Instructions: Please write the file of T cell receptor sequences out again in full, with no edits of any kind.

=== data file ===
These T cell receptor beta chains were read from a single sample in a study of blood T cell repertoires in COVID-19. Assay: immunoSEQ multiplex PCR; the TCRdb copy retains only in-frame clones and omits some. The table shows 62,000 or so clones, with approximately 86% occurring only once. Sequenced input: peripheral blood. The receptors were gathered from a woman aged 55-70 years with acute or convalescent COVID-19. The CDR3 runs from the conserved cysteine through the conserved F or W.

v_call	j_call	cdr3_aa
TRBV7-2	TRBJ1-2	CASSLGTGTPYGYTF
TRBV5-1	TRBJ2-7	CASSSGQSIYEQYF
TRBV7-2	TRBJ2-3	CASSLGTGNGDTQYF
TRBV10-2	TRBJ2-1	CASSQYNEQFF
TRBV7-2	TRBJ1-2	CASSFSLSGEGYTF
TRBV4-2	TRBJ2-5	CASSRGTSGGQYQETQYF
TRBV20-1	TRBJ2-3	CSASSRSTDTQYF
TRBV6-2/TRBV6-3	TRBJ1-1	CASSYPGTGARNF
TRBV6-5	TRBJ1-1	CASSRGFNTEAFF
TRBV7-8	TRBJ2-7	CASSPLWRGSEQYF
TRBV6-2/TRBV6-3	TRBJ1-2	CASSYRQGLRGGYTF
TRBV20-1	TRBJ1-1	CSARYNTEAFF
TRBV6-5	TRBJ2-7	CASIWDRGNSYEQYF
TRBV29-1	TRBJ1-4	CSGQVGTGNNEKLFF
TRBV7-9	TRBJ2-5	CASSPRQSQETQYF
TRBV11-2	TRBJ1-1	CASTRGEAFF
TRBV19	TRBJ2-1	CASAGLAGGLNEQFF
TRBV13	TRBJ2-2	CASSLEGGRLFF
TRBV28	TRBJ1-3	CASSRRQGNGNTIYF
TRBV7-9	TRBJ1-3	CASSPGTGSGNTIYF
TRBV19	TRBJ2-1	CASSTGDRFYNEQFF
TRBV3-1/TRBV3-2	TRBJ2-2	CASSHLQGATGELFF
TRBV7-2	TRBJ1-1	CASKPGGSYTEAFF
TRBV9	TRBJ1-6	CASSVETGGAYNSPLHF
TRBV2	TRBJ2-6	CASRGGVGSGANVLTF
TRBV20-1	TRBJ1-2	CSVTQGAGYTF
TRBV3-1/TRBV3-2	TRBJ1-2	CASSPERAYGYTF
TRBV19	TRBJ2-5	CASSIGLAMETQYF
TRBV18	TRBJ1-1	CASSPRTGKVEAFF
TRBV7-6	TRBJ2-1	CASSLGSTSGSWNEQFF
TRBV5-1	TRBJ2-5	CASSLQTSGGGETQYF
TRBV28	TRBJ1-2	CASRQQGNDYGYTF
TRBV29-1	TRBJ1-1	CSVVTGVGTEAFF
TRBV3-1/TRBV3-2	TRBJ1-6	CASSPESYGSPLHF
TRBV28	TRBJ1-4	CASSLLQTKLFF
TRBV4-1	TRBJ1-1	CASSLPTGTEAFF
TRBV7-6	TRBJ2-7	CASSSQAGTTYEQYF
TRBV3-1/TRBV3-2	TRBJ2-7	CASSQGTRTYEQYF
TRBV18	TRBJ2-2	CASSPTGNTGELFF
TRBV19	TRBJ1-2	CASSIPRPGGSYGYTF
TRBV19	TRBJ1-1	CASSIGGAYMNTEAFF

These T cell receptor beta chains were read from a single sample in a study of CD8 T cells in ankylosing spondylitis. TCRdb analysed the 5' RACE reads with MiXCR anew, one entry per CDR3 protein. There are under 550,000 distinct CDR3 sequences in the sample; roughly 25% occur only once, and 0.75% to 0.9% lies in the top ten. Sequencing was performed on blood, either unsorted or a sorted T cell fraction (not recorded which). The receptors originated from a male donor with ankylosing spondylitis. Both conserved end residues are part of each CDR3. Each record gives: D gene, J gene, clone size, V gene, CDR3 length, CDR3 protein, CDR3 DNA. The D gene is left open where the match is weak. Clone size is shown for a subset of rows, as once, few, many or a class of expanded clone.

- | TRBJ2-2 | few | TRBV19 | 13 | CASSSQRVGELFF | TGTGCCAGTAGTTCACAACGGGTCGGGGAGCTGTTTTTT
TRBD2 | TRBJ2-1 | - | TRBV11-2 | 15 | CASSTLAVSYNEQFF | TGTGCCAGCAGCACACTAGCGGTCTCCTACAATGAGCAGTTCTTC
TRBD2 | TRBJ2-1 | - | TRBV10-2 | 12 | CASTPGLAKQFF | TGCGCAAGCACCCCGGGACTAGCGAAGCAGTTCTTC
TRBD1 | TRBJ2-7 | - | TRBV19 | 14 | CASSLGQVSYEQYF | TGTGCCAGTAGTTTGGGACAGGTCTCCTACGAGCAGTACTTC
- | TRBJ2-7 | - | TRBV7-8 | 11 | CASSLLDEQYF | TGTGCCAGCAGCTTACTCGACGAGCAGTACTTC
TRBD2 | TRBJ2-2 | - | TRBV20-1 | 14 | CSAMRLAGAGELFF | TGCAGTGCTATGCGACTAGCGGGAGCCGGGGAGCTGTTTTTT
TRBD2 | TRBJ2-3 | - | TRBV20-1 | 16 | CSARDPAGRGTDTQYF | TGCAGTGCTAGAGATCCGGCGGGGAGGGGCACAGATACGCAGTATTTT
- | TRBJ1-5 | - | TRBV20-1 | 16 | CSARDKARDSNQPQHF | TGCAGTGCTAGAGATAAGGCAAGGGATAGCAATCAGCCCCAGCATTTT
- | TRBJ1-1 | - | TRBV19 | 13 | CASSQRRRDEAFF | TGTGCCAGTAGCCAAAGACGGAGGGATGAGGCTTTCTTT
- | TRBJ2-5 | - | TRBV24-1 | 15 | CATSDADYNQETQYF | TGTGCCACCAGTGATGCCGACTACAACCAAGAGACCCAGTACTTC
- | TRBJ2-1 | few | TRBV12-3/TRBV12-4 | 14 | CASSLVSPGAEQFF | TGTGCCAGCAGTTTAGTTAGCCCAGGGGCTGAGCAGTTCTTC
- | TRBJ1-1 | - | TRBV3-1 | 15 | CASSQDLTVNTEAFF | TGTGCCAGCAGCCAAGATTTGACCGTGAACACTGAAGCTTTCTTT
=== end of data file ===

These T cell receptor beta chains were read from a single sample in a study of blood T cell repertoires in COVID-19. Assay: immunoSEQ multiplex PCR; the TCRdb copy retains only in-frame clones and omits some. The table shows 62,000 or so clones, with approximately 86% occurring only once. Sequenced input: peripheral blood. The receptors were gathered from a woman aged 55-70 years with acute or convalescent COVID-19. The CDR3 runs from the conserved cysteine through the conserved F or W.

v_call	j_call	cdr3_aa
TRBV7-2	TRBJ1-2	CASSLGTGTPYGYTF
TRBV5-1	TRBJ2-7	CASSSGQSIYEQYF
TRBV7-2	TRBJ2-3	CASSLGTGNGDTQYF
TRBV10-2	TRBJ2-1	CASSQYNEQFF
TRBV7-2	TRBJ1-2	CASSFSLSGEGYTF
TRBV4-2	TRBJ2-5	CASSRGTSGGQYQETQYF
TRBV20-1	TRBJ2-3	CSASSRSTDTQYF
TRBV6-2/TRBV6-3	TRBJ1-1	CASSYPGTGARNF
TRBV6-5	TRBJ1-1	CASSRGFNTEAFF
TRBV7-8	TRBJ2-7	CASSPLWRGSEQYF
TRBV6-2/TRBV6-3	TRBJ1-2	CASSYRQGLRGGYTF
TRBV20-1	TRBJ1-1	CSARYNTEAFF
TRBV6-5	TRBJ2-7	CASIWDRGNSYEQYF
TRBV29-1	TRBJ1-4	CSGQVGTGNNEKLFF
TRBV7-9	TRBJ2-5	CASSPRQSQETQYF
TRBV11-2	TRBJ1-1	CASTRGEAFF
TRBV19	TRBJ2-1	CASAGLAGGLNEQFF
TRBV13	TRBJ2-2	CASSLEGGRLFF
TRBV28	TRBJ1-3	CASSRRQGNGNTIYF
TRBV7-9	TRBJ1-3	CASSPGTGSGNTIYF
TRBV19	TRBJ2-1	CASSTGDRFYNEQFF
TRBV3-1/TRBV3-2	TRBJ2-2	CASSHLQGATGELFF
TRBV7-2	TRBJ1-1	CASKPGGSYTEAFF
TRBV9	TRBJ1-6	CASSVETGGAYNSPLHF
TRBV2	TRBJ2-6	CASRGGVGSGANVLTF
TRBV20-1	TRBJ1-2	CSVTQGAGYTF
TRBV3-1/TRBV3-2	TRBJ1-2	CASSPERAYGYTF
TRBV19	TRBJ2-5	CASSIGLAMETQYF
TRBV18	TRBJ1-1	CASSPRTGKVEAFF
TRBV7-6	TRBJ2-1	CASSLGSTSGSWNEQFF
TRBV5-1	TRBJ2-5	CASSLQTSGGGETQYF
TRBV28	TRBJ1-2	CASRQQGNDYGYTF
TRBV29-1	TRBJ1-1	CSVVTGVGTEAFF
TRBV3-1/TRBV3-2	TRBJ1-6	CASSPESYGSPLHF
TRBV28	TRBJ1-4	CASSLLQTKLFF
TRBV4-1	TRBJ1-1	CASSLPTGTEAFF
TRBV7-6	TRBJ2-7	CASSSQAGTTYEQYF
TRBV3-1/TRBV3-2	TRBJ2-7	CASSQGTRTYEQYF
TRBV18	TRBJ2-2	CASSPTGNTGELFF
TRBV19	TRBJ1-2	CASSIPRPGGSYGYTF
TRBV19	TRBJ1-1	CASSIGGAYMNTEAFF

These T cell receptor beta chains were read from a single sample in a study of CD8 T cells in ankylosing spondylitis. TCRdb analysed the 5' RACE reads with MiXCR anew, one entry per CDR3 protein. There are under 550,000 distinct CDR3 sequences in the sample; roughly 25% occur only once, and 0.75% to 0.9% lies in the top ten. Sequencing was performed on blood, either unsorted or a sorted T cell fraction (not recorded which). The receptors originated from a male donor with ankylosing spondylitis. Both conserved end residues are part of each CDR3. Each record gives: D gene, J gene, clone size, V gene, CDR3 length, CDR3 protein, CDR3 DNA. The D gene is left open where the match is weak. Clone size is shown for a subset of rows, as once, few, many or a class of expanded clone.

- | TRBJ2-2 | few | TRBV19 | 13 | CASSSQRVGELFF | TGTGCCAGTAGTTCACAACGGGTCGGGGAGCTGTTTTTT
TRBD2 | TRBJ2-1 | - | TRBV11-2 | 15 | CASSTLAVSYNEQFF | TGTGCCAGCAGCACACTAGCGGTCTCCTACAATGAGCAGTTCTTC
TRBD2 | TRBJ2-1 | - | TRBV10-2 | 12 | CASTPGLAKQFF | TGCGCAAGCACCCCGGGACTAGCGAAGCAGTTCTTC
TRBD1 | TRBJ2-7 | - | TRBV19 | 14 | CASSLGQVSYEQYF | TGTGCCAGTAGTTTGGGACAGGTCTCCTACGAGCAGTACTTC
- | TRBJ2-7 | - | TRBV7-8 | 11 | CASSLLDEQYF | TGTGCCAGCAGCTTACTCGACGAGCAGTACTTC
TRBD2 | TRBJ2-2 | - | TRBV20-1 | 14 | CSAMRLAGAGELFF | TGCAGTGCTATGCGACTAGCGGGAGCCGGGGAGCTGTTTTTT
TRBD2 | TRBJ2-3 | - | TRBV20-1 | 16 | CSARDPAGRGTDTQYF | TGCAGTGCTAGAGATCCGGCGGGGAGGGGCACAGATACGCAGTATTTT
- | TRBJ1-5 | - | TRBV20-1 | 16 | CSARDKARDSNQPQHF | TGCAGTGCTAGAGATAAGGCAAGGGATAGCAATCAGCCCCAGCATTTT
- | TRBJ1-1 | - | TRBV19 | 13 | CASSQRRRDEAFF | TGTGCCAGTAGCCAAAGACGGAGGGATGAGGCTTTCTTT
- | TRBJ2-5 | - | TRBV24-1 | 15 | CATSDADYNQETQYF | TGTGCCACCAGTGATGCCGACTACAACCAAGAGACCCAGTACTTC
- | TRBJ2-1 | few | TRBV12-3/TRBV12-4 | 14 | CASSLVSPGAEQFF | TGTGCCAGCAGTTTAGTTAGCCCAGGGGCTGAGCAGTTCTTC
- | TRBJ1-1 | - | TRBV3-1 | 15 | CASSQDLTVNTEAFF | TGTGCCAGCAGCCAAGATTTGACCGTGAACACTGAAGCTTTCTTT